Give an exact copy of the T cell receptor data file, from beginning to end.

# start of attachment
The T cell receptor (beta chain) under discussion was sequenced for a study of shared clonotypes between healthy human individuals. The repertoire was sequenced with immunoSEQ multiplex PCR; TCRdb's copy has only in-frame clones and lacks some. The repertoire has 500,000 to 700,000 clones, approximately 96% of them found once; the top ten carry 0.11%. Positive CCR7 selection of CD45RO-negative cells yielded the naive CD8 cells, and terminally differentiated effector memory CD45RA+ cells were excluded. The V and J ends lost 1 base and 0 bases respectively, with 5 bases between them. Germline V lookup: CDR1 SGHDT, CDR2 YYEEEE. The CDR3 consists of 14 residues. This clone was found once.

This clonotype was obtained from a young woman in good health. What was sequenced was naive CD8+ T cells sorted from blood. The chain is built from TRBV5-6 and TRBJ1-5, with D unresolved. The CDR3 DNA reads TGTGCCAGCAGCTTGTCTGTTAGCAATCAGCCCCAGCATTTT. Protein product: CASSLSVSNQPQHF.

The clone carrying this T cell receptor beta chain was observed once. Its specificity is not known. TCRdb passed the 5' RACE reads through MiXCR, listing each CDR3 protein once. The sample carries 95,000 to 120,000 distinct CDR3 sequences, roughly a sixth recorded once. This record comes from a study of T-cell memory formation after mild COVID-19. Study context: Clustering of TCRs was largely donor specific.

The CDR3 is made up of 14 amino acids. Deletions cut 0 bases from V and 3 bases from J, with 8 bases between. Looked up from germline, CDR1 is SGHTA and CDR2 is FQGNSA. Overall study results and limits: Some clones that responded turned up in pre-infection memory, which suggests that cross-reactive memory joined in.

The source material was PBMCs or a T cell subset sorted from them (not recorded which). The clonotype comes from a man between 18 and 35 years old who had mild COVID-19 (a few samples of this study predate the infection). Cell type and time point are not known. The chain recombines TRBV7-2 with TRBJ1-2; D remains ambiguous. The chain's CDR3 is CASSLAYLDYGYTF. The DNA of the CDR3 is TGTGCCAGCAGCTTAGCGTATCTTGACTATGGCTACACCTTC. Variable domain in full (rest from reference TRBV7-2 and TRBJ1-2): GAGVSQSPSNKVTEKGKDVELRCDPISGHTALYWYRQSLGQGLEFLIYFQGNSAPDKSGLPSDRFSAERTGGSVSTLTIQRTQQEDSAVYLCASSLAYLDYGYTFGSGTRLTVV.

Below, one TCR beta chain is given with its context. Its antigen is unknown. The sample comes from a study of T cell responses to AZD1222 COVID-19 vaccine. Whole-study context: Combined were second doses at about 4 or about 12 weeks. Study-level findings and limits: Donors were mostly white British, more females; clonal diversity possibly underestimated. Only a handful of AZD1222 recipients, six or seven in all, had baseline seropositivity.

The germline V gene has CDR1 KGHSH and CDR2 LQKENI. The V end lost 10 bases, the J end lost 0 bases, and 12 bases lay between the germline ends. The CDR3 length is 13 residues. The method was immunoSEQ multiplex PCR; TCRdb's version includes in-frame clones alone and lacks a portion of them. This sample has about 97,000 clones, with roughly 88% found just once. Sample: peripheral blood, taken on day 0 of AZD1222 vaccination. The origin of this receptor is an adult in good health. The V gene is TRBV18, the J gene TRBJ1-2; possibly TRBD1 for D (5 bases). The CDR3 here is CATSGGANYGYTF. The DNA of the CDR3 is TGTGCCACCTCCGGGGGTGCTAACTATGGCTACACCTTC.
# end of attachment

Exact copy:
The T cell receptor (beta chain) under discussion was sequenced for a study of shared clonotypes between healthy human individuals. The repertoire was sequenced with immunoSEQ multiplex PCR; TCRdb's copy has only in-frame clones and lacks some. The repertoire has 500,000 to 700,000 clones, approximately 96% of them found once; the top ten carry 0.11%. Positive CCR7 selection of CD45RO-negative cells yielded the naive CD8 cells, and terminally differentiated effector memory CD45RA+ cells were excluded. The V and J ends lost 1 base and 0 bases respectively, with 5 bases between them. Germline V lookup: CDR1 SGHDT, CDR2 YYEEEE. The CDR3 consists of 14 residues. This clone was found once.

This clonotype was obtained from a young woman in good health. What was sequenced was naive CD8+ T cells sorted from blood. The chain is built from TRBV5-6 and TRBJ1-5, with D unresolved. The CDR3 DNA reads TGTGCCAGCAGCTTGTCTGTTAGCAATCAGCCCCAGCATTTT. Protein product: CASSLSVSNQPQHF.

The clone carrying this T cell receptor beta chain was observed once. Its specificity is not known. TCRdb passed the 5' RACE reads through MiXCR, listing each CDR3 protein once. The sample carries 95,000 to 120,000 distinct CDR3 sequences, roughly a sixth recorded once. This record comes from a study of T-cell memory formation after mild COVID-19. Study context: Clustering of TCRs was largely donor specific.

The CDR3 is made up of 14 amino acids. Deletions cut 0 bases from V and 3 bases from J, with 8 bases between. Looked up from germline, CDR1 is SGHTA and CDR2 is FQGNSA. Overall study results and limits: Some clones that responded turned up in pre-infection memory, which suggests that cross-reactive memory joined in.

The source material was PBMCs or a T cell subset sorted from them (not recorded which). The clonotype comes from a man between 18 and 35 years old who had mild COVID-19 (a few samples of this study predate the infection). Cell type and time point are not known. The chain recombines TRBV7-2 with TRBJ1-2; D remains ambiguous. The chain's CDR3 is CASSLAYLDYGYTF. The DNA of the CDR3 is TGTGCCAGCAGCTTAGCGTATCTTGACTATGGCTACACCTTC. Variable domain in full (rest from reference TRBV7-2 and TRBJ1-2): GAGVSQSPSNKVTEKGKDVELRCDPISGHTALYWYRQSLGQGLEFLIYFQGNSAPDKSGLPSDRFSAERTGGSVSTLTIQRTQQEDSAVYLCASSLAYLDYGYTFGSGTRLTVV.

Below, one TCR beta chain is given with its context. Its antigen is unknown. The sample comes from a study of T cell responses to AZD1222 COVID-19 vaccine. Whole-study context: Combined were second doses at about 4 or about 12 weeks. Study-level findings and limits: Donors were mostly white British, more females; clonal diversity possibly underestimated. Only a handful of AZD1222 recipients, six or seven in all, had baseline seropositivity.

The germline V gene has CDR1 KGHSH and CDR2 LQKENI. The V end lost 10 bases, the J end lost 0 bases, and 12 bases lay between the germline ends. The CDR3 length is 13 residues. The method was immunoSEQ multiplex PCR; TCRdb's version includes in-frame clones alone and lacks a portion of them. This sample has about 97,000 clones, with roughly 88% found just once. Sample: peripheral blood, taken on day 0 of AZD1222 vaccination. The origin of this receptor is an adult in good health. The V gene is TRBV18, the J gene TRBJ1-2; possibly TRBD1 for D (5 bases). The CDR3 here is CATSGGANYGYTF. The DNA of the CDR3 is TGTGCCACCTCCGGGGGTGCTAACTATGGCTACACCTTC.